Tuesday, February 20, 2018
Expanded Role of Central Bank Becoming a Problem for Washington’s Political Class

WASHINGTON, D.C. Mar. 29 (DPI) – For eight years now America’s central bank has gifted Wall Street and the banking sector a near-zero cost of money, an unprecedented policy that’s generated billions for speculators – but has been a mixed blessing for everyday working people, economists say.

Despite the stimulative efforts of the Federal Reserve, and its objective of spurring job creation and economic growth, there’s been a cost to the nation in the Fed’s expanded role – there simply is less risk-taking at all levels, for starters, economists say.  Business creation has declined sharply, and businesses of all sizes have cut investment – both of which are key measures of confidence in the future. Such data suggest flagging energy and initiative of entrepreneurs and managers, people who once by nature were optimistic about their possibilities.

Not surprisingly, then, the American electorate may be beginning to realize that the Federal Reserve’s expanded role is a long-term problem. And there’s little indication that the Fed will ever vacate its new position as the U.S.’s Central Planner – the institution, once inclined to nonintervention, now has an interest in constantly prodding a tepid economy with policies that make itself and the politicians look effective, involved – and in control. Politicians of both establishment parties love that role as well.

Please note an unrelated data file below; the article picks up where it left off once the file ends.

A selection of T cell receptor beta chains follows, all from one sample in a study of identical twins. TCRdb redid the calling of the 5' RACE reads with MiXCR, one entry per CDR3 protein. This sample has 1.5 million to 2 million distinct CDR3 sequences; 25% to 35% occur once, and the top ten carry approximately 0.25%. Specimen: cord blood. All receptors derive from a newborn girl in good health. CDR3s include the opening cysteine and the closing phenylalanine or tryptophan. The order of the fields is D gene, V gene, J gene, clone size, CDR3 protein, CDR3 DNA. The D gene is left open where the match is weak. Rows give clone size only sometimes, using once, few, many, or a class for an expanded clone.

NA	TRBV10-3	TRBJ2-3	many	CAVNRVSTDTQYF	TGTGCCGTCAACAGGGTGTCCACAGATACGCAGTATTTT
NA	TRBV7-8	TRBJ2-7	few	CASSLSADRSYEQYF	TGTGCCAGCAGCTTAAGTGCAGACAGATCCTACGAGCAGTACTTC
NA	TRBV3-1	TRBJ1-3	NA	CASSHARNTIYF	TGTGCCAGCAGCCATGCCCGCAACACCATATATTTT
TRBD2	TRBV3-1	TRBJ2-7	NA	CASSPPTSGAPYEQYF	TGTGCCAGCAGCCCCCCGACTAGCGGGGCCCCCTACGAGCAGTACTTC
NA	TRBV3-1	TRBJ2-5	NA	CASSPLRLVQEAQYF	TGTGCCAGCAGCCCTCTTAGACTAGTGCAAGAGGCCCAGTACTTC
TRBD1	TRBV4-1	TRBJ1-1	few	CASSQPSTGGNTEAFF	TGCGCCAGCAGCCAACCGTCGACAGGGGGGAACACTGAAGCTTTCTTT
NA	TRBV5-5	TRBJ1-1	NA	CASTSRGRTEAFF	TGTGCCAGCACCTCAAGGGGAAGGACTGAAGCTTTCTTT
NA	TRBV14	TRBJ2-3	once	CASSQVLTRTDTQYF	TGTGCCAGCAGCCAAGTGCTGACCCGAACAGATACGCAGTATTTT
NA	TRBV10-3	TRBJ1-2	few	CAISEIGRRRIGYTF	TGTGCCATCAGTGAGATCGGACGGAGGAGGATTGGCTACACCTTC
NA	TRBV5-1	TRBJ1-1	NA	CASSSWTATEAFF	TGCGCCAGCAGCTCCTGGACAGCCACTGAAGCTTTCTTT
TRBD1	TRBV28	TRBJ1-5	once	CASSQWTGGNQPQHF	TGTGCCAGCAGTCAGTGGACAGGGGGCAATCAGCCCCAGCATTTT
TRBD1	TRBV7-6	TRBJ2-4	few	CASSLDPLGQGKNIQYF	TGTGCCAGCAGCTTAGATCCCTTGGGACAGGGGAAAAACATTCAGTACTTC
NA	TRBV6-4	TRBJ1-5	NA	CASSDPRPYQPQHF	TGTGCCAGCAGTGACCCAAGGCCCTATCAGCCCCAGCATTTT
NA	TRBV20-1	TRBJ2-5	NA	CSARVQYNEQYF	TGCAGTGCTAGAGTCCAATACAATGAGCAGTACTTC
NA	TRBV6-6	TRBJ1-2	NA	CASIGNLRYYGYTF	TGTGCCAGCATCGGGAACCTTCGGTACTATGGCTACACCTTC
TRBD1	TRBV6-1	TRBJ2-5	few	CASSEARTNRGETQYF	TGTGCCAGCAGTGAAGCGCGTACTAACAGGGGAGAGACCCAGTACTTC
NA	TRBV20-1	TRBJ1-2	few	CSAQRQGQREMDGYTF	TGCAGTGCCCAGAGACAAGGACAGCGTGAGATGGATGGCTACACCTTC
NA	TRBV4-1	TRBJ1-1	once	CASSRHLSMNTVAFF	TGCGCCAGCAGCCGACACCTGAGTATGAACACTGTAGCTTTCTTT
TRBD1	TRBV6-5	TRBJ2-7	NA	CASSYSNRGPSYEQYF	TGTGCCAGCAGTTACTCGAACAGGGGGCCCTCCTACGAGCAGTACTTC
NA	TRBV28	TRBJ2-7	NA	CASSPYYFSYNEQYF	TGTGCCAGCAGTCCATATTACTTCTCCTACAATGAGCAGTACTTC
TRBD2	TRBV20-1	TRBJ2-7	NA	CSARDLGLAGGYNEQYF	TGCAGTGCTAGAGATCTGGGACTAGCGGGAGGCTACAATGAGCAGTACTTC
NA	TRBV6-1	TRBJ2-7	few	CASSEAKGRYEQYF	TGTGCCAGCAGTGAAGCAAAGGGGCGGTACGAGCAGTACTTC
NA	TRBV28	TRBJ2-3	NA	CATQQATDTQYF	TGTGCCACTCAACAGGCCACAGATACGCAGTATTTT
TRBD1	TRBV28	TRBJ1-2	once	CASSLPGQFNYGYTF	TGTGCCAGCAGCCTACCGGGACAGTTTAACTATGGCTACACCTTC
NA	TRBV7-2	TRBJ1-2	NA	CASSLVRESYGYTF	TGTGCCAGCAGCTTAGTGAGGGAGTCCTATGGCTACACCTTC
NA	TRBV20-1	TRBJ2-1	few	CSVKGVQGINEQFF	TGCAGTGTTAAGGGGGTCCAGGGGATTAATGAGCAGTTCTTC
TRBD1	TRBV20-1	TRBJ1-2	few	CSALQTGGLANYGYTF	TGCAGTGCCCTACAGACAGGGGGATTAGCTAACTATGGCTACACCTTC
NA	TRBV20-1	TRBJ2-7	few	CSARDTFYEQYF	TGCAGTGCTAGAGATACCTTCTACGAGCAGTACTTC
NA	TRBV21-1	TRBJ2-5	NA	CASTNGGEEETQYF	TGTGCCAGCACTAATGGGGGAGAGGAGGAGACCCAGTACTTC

Just today, after months of telling Wall Street that a “normalization”  to higher interest rates was likely, Fed Chairwoman Janet Yellen gave a speech indicating rate hikes were less likely. The markets naturally rallied, reinforcing – for a while at least – that the government’s seemingly indispensable economic lever was intact.


But there’s evidence that the electorate – in its widespread support for outsider Donald Trump – recognizes that the political establishment and its powerful central bank are gaming the country.



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